The walls are lined with double bunks, those constituting the only private space the men enjoyed. They wrote their initials on the sides of the bunks so we know who slept where. Some bunks have two sets of initials, since the sleeping arrangements were different in the second winter. In one corner, a rusty iron stove marks the location of the kitchen. Behind it was Frank Hurley’s tiny darkroom, which we may not enter because of the state of the floor. But by leaning in around the doorpost I could see (and photograph) an inscription by Hurley on the wall; ‘Near enough is not good enough’.
In the opposite corner of the hut the adjoining bunks carry the words ‘Hyde Park Corner’ inscribed above them. This was reportedly the centre of the intellectual life of the hut through the winter, when the men, pipes fuming furiously, crowded together for lively discussion and argument. Two of the bunks in this corner were those of Ninnis and Mertz.
The first impression is of desolation and abandonment. Ice is everywhere, not only underfoot and in the piles of uncleared snow, but clustering as crystals of frost on every surface and object. Bottles, jars and tins, not thought worth gathering up when the hut was abandoned, stand on shelves, all dusted with frost or encrusted with crystals; a box of matches with an image of the Eiffel Tower, a bottle of sweet-and-sour gherkins, a tin of golden syrup. Powdery ice covers a pile of magazines, last open for reading a century ago.
In other Antarctic huts, such as those standing near the Ross Sea, there has been a deliberate effort to produce the illusion that the expeditioners have just left the hut, and may soon return. Everything is neat and ice-free; the shelves are crowded with all the necessaries. Anything that was missing has been replaced. There is no such sense here at Cape Denison, and no intention to create one. Its occupants are long gone and will not be returning, though we sense their presence through the fragmentary reminders of their time here.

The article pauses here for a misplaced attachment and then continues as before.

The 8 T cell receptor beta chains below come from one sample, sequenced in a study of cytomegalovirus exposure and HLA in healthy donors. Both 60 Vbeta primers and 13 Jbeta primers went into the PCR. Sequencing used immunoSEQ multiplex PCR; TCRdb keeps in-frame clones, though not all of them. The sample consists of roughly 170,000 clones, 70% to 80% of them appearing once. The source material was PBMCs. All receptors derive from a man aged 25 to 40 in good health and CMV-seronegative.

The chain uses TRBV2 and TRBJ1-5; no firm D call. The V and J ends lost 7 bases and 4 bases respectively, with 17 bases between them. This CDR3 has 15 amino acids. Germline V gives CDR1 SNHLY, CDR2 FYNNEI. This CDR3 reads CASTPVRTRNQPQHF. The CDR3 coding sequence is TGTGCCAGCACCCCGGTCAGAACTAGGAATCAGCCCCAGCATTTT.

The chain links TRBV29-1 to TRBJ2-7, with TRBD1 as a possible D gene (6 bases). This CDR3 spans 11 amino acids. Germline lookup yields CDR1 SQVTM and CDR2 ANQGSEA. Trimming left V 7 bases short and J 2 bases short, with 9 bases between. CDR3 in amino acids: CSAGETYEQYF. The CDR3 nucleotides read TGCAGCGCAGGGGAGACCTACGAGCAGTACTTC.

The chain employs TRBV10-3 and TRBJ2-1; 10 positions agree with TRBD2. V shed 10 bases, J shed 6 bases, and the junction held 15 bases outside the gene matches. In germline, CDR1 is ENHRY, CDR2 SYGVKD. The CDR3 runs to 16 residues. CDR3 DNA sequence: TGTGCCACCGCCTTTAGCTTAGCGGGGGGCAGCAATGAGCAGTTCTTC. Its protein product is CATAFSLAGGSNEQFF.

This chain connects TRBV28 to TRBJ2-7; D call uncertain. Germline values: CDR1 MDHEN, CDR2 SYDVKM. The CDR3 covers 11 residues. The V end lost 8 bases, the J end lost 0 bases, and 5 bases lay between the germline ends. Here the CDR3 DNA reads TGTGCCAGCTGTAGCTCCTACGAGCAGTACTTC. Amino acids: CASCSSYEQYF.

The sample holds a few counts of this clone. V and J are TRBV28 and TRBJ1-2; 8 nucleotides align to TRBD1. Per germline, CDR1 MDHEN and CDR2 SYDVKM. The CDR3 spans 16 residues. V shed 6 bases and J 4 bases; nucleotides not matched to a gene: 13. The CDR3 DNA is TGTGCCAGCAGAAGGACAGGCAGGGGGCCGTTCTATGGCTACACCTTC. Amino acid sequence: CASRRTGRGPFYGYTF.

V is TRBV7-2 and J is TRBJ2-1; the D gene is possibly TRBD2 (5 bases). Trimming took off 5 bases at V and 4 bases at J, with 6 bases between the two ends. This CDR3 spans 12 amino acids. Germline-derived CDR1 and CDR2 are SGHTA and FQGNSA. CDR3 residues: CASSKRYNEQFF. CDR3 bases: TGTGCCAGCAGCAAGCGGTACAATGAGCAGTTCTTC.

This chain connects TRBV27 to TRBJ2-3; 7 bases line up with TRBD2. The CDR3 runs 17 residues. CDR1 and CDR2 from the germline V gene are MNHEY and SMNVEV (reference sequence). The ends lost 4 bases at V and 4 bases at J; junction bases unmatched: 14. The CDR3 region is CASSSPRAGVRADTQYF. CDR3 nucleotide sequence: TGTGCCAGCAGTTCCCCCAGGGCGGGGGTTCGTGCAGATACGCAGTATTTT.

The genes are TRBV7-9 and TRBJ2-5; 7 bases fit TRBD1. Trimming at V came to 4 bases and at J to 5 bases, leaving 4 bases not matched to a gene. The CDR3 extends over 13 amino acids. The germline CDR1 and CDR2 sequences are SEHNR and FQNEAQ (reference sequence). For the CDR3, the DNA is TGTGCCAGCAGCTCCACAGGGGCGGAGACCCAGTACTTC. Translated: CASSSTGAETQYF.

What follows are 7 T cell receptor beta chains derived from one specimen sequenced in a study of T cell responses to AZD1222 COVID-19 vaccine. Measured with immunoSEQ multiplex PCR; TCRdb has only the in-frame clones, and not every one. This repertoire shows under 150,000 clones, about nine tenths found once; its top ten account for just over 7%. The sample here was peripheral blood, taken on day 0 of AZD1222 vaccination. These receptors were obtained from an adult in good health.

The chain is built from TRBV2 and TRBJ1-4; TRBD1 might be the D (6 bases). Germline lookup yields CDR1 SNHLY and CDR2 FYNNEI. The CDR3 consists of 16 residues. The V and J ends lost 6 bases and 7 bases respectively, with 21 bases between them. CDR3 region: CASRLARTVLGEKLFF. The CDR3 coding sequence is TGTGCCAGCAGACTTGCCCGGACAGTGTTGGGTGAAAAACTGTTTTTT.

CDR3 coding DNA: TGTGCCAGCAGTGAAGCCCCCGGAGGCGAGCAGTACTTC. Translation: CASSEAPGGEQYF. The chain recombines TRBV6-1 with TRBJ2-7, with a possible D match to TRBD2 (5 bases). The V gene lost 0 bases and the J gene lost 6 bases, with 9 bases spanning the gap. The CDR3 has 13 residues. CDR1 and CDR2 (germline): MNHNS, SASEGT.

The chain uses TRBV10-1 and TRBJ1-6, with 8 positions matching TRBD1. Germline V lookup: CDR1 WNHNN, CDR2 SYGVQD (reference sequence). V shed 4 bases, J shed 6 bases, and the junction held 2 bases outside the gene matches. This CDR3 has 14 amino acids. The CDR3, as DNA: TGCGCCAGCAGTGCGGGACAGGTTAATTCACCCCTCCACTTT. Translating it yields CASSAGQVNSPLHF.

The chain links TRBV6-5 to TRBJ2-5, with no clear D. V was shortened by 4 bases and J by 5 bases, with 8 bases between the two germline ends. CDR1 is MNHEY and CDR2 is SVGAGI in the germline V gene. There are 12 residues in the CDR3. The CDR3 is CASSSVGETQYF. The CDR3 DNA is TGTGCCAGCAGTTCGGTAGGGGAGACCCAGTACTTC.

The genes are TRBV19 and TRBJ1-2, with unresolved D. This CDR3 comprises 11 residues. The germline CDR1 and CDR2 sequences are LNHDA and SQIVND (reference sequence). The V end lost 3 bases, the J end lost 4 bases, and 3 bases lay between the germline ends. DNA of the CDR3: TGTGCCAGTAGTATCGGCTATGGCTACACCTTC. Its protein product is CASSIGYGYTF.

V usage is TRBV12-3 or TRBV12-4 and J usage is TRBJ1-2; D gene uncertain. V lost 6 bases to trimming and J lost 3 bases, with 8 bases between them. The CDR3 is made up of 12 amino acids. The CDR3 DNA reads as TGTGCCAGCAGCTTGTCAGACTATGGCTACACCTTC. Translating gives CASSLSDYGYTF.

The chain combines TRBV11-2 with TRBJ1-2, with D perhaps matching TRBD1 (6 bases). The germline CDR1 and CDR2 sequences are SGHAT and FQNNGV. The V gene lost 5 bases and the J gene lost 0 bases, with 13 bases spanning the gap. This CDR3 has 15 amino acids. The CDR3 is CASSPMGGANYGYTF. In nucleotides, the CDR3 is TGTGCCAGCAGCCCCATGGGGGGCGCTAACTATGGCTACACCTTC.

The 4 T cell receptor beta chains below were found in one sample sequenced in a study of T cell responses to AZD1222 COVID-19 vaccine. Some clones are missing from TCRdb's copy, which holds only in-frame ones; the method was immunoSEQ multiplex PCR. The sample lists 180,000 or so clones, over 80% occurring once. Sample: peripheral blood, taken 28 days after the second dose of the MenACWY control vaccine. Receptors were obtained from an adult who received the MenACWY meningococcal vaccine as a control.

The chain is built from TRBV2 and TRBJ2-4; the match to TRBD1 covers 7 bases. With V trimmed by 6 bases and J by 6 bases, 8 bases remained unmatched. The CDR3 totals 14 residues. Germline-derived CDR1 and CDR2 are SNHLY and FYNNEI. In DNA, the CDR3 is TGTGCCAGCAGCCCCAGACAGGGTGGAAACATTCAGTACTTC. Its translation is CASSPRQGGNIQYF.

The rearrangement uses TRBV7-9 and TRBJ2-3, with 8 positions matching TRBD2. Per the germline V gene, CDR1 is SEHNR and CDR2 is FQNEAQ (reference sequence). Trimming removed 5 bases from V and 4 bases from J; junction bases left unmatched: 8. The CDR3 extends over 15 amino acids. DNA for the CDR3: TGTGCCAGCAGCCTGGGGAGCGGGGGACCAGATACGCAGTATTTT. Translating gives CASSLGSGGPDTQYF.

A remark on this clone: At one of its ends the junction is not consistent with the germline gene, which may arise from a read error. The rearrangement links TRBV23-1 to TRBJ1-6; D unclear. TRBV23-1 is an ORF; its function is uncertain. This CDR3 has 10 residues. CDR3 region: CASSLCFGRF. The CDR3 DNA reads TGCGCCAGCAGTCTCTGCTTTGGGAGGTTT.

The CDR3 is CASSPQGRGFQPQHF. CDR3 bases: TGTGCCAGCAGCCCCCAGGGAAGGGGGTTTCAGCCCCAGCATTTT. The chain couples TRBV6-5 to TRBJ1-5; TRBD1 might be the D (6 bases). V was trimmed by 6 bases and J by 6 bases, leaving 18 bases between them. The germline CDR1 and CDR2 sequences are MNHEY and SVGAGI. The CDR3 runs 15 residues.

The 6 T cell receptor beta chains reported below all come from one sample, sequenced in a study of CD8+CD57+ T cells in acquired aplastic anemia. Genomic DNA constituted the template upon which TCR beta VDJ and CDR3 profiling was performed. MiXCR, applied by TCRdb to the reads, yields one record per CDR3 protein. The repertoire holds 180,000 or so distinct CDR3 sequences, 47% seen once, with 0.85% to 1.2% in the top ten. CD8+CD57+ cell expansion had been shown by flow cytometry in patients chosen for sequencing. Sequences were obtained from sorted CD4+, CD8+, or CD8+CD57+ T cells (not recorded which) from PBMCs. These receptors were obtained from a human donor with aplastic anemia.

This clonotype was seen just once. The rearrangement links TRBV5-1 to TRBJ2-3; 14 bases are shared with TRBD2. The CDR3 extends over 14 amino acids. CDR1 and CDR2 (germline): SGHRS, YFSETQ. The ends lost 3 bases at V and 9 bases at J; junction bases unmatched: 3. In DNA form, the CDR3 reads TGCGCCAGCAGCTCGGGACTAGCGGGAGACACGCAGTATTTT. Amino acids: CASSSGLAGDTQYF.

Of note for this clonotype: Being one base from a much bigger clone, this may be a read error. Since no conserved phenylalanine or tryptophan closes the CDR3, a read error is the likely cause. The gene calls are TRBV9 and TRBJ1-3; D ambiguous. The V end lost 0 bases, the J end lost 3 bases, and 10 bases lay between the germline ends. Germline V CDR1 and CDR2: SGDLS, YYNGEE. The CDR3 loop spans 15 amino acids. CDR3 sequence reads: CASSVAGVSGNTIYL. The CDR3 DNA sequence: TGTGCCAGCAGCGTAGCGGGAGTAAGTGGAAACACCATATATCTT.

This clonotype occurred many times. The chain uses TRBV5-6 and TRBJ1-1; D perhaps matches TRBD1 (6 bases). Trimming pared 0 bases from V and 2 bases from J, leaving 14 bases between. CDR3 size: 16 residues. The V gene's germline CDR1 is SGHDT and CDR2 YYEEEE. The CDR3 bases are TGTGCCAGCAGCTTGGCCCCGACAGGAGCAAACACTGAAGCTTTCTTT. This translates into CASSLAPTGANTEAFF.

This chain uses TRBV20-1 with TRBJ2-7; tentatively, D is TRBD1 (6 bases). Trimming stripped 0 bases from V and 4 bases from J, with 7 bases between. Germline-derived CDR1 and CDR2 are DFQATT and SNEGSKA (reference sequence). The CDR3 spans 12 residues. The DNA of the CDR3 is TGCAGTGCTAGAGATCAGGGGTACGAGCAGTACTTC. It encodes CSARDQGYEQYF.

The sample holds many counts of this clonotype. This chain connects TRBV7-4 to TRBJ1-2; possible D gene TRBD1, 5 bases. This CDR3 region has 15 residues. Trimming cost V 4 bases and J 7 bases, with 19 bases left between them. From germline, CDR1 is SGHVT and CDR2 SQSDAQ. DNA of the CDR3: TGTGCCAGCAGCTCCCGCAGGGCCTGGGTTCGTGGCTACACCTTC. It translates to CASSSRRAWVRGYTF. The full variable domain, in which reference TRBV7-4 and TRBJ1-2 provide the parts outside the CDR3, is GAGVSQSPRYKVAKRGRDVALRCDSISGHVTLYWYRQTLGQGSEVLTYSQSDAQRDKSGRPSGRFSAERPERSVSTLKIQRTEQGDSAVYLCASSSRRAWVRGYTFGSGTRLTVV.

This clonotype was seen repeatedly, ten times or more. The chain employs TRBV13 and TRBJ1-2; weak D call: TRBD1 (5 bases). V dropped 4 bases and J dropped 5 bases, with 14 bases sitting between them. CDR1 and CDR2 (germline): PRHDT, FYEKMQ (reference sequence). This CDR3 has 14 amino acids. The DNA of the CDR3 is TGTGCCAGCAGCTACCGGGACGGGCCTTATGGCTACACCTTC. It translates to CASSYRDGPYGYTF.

The different approach is in some ways a matter of circumstance. The Ross Sea huts of Scott and Shackleton lie close to existing research bases and can be regularly visited for maintenance. Cape Denison is well off the beaten Antarctic track. There is no nearby Australian base; the nearest habitation, the French base of Dumont D’Urville, is an hour’s helicopter flight away to the west. Access to this site for any archaeological or conservation purpose has always been difficult, the weather being only one impediment, and is now much worse thanks to [iceberg] B9B, which may well continue to fill Commonwealth Bay with fast ice to come.
But it is also a deliberate policy, and I must say I approve. Though I have not been to the Ross Sea huts (another ambition for another day) I cannot think that they will have the same memorable atmosphere as I felt here at the home of the AAE, standing amid the frost and the silence. Here it is obvious that time has passed, and that passing time has inevitably brought irreversible changes. We cannot go back, but we can, and we must, remember.
At the southern end of the hut we find the cubicle set aside for Mawson’s private use. We can see where his bed was; a number of shelves survive, including one which carried a collection of chronometers, and another with some mildly saucy pictures. A chair still stands in one corner. All this is dusted with frost. The contents of a bottle on a shelf cannot be identified through the covering of ice. Frozen stalactites hang from another shelf, the consequence of the skylight overhead being not quite impervious to fine snow.
At the time it would not have been thought unusual for the leader of an expedition to have his own space, separate from the others of his party. They clearly enjoyed a close companionship and community represented by their cosy collection of bunks. Mawson of course was one of them but at the same time, inevitably, not one of them. Standing now inside his empty, icy cubicle, you can perhaps sense the loneliness of leadership.